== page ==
Shop Pre-Built
Design Your Own

Should You Buy or DIY a Kennel for Your Working Dog?

by Dakota Storage Buildings, on April 21, 2021

BuyOrBuildDogKennelBuilding and buying both have pros and cons. Here are some insights into each.

Whether you have a working dog or you're looking to get one soon, the first thing to have in place is sufficient shelter to keep him safe, dry, and protected — the foundation to your working dog’s health.

Maybe you need a kennel because you don't have one yet, or the one you have now is in rough shape. Whatever the case, you likely find yourself in the position of having to decide if you should build or buy a kennel. Both options have pros and cons. We'll go over some in this article. Hopefully, it will help you figure out which option is the best for your needs and budget.

Building a Dog House

If you're handy, like researching building plans, and have some time on your hands, then building a dog house might be the right solution for you. While they can be more affordable than pre-built or custom options, don't be fooled — DIY dog houses can be simple or extravagant. Here are some key considerations before you head over to your local home improvement store to stock up on lumber. 

Icon_Customized Customization - The obvious benefit of building your own dog house is customization. You're only limited by your imagination and skill. If you enjoy creating and having side projects, then DIY construction may be the way to go. 
Icon_Cost Cost - On average, construction materials needed to build a dog house can range from $80-$200, depending on the size of the house and type of material. Most often, they're built using engineered wood, cedar, pine, fir, or plywood. But don't forget to add in the cost of insulation, windows, vents, exterior paint/sealant, and any other component that you wish to include.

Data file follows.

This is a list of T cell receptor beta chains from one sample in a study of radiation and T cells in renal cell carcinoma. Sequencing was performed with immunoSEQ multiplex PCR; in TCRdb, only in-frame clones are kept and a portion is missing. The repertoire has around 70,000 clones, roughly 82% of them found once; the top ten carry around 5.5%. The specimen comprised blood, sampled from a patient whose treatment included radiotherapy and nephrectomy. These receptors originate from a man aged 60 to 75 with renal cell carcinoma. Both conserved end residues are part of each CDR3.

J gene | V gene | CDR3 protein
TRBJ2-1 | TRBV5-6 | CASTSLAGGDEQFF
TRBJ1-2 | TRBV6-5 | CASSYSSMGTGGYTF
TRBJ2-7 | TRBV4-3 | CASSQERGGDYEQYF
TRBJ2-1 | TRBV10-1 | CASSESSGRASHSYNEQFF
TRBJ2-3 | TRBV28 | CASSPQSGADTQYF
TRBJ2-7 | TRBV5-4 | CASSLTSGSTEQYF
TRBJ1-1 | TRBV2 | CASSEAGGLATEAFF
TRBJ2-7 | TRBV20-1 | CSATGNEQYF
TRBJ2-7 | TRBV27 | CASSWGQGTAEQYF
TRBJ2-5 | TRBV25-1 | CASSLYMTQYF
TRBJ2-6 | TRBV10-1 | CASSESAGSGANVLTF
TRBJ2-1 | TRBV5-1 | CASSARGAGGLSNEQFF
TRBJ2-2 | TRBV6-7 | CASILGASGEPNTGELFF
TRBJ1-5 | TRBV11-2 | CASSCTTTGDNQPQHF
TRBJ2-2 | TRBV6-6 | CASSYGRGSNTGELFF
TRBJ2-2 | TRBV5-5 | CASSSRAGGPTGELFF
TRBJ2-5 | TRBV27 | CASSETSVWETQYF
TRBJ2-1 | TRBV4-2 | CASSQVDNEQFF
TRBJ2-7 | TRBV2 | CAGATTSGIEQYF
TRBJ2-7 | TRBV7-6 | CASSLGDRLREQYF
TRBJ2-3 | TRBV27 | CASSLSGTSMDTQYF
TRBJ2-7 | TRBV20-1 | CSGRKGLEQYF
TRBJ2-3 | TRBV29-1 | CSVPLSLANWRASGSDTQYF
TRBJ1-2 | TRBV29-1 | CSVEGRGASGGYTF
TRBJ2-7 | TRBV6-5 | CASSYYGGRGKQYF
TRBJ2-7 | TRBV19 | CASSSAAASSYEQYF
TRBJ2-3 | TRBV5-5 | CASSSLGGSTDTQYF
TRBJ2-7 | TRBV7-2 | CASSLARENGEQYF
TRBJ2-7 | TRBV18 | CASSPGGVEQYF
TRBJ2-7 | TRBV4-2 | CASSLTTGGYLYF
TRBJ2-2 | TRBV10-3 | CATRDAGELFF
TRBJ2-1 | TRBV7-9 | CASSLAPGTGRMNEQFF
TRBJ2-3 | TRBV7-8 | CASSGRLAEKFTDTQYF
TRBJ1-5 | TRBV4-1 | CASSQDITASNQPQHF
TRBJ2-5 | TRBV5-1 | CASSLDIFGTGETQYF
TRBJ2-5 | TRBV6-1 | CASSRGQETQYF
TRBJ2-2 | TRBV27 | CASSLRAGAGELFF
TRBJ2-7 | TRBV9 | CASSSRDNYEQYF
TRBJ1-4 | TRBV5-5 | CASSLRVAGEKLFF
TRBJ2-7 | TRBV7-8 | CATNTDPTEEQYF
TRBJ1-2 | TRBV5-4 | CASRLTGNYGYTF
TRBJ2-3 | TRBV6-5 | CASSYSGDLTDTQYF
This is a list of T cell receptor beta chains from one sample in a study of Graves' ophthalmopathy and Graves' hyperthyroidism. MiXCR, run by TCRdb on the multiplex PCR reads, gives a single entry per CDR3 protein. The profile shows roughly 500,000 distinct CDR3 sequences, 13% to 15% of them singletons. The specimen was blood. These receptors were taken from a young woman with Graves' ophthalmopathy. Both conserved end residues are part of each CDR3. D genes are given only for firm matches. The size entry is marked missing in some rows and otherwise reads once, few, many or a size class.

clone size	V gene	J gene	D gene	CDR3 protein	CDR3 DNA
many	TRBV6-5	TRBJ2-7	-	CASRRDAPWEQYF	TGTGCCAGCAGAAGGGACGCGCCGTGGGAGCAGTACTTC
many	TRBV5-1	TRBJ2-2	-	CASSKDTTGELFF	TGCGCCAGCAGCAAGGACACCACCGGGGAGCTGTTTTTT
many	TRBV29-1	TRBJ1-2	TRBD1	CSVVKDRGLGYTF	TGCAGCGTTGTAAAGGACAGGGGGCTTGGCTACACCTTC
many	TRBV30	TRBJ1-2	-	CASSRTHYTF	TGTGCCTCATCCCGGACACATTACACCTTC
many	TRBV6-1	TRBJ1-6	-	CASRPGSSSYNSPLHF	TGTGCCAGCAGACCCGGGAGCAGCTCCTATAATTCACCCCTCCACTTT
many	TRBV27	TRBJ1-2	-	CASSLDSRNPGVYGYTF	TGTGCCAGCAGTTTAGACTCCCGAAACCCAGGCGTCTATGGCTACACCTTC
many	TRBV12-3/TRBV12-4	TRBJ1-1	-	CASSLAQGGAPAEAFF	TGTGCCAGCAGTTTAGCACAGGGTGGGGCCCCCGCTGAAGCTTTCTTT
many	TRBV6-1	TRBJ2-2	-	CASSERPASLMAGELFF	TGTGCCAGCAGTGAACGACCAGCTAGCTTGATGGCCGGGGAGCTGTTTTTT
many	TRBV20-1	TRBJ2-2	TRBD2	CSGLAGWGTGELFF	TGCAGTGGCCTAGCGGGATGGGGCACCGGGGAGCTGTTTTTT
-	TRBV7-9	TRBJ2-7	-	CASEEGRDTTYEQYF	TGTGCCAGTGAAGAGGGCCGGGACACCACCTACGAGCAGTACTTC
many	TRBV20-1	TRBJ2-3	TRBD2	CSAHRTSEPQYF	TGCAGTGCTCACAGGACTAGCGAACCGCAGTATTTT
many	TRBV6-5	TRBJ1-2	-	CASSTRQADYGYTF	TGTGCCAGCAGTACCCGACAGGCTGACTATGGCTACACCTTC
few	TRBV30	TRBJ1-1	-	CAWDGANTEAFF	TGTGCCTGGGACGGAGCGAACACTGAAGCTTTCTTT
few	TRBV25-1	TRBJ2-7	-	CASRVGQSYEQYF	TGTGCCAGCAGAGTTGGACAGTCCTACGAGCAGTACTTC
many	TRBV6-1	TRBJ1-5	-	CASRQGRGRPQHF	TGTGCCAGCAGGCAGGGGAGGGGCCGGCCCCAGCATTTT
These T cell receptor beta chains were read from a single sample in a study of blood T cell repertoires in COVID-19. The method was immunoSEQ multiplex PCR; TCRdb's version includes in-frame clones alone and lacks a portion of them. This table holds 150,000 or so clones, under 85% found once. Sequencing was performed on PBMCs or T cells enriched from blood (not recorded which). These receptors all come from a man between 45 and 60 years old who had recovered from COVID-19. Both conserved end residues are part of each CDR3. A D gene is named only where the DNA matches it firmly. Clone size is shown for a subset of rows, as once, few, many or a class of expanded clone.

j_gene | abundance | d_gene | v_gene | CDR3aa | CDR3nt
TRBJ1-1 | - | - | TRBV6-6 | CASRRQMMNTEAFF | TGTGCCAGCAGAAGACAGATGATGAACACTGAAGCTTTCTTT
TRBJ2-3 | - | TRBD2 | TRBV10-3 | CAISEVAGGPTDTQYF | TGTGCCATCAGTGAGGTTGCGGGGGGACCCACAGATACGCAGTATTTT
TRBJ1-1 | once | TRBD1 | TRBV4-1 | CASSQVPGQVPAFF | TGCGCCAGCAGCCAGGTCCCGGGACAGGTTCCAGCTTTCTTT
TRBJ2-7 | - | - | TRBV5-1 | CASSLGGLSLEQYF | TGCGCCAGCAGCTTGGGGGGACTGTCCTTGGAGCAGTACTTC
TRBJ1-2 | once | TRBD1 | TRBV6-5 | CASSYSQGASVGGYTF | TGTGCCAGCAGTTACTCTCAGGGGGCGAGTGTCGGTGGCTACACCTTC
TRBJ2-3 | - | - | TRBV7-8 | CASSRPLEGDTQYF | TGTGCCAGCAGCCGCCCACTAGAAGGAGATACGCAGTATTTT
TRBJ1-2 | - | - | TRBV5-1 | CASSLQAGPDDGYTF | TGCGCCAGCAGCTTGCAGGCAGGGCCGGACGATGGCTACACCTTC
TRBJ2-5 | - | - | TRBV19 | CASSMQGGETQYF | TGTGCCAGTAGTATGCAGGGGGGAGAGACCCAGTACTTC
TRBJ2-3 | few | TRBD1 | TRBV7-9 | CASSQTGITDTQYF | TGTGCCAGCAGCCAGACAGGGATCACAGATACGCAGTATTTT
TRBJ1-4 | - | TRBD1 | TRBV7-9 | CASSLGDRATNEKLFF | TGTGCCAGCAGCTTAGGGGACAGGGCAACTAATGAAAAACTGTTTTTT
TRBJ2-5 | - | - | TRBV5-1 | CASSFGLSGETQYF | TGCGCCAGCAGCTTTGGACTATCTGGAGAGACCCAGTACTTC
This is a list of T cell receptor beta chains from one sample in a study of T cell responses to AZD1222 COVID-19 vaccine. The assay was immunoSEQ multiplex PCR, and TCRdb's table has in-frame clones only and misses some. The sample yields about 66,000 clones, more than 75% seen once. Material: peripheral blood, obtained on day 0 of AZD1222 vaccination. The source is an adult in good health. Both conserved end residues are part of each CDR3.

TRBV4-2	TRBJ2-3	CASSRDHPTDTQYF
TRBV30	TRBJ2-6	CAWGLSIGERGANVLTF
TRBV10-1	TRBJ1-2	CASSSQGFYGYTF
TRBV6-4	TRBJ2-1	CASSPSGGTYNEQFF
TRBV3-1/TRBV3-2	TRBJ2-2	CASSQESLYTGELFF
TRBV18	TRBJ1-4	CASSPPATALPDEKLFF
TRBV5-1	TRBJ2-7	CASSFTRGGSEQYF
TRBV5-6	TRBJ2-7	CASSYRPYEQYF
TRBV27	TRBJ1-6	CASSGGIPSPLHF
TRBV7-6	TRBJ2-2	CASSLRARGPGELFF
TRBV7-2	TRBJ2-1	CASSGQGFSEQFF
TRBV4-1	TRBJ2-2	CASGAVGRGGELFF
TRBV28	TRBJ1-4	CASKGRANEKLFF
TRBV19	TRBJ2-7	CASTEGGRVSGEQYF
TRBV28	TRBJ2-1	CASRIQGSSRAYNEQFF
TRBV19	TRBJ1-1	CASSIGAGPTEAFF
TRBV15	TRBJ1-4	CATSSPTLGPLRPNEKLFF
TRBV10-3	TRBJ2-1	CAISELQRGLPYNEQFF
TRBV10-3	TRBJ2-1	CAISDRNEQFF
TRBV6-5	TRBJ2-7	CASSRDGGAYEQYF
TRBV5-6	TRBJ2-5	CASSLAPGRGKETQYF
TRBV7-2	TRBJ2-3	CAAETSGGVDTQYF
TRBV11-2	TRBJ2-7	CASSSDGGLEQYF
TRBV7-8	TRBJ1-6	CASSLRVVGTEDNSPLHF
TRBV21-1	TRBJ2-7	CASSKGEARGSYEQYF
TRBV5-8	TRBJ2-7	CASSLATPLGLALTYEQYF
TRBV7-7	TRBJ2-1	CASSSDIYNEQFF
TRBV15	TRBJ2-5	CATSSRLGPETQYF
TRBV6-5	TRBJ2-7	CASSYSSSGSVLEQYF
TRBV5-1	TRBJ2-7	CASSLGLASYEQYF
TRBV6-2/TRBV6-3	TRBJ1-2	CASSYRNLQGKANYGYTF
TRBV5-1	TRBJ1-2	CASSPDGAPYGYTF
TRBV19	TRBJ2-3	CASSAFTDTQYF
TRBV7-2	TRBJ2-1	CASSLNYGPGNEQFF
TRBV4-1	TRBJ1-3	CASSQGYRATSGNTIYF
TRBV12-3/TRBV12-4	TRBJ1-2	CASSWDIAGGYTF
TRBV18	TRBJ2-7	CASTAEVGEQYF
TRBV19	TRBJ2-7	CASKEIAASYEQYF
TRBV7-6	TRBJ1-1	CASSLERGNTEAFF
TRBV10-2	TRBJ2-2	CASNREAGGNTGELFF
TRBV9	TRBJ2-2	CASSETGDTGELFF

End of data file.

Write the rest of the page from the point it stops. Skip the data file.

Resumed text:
Icon_Time Time - How long it takes to build a dog house is really up to you. Between finding a plan you like, going out to buy the material you need, then actually constructing the dog house could take anywhere from one to two days of concentrated effort. The time you spend building the house is your choice.
Icon_Components Components - To keep your working dog dry, protected from the elements, and his body temperature regulated, consider adding insulation and ventilation to the dog house as well as access to the outdoors. These are the most basic components, but many more could be added to your dog house that would take it from ordinary to extraordinary.  
Icon_Durable Longevity/Durability - This depends on the materials you use and the quality of your construction. For instance, a well-constructed engineered wood or composite plastic dog house will last longer and stand up to the elements and everyday wear and tear much better than a plywood dog house.

 

To DIY, you will need: 

If you’re interested in tackling a DIY dog house, gain more insights from How to Build a Dog House and How to Build a Custom Insulated Dog House.

Buying a Dog Kennel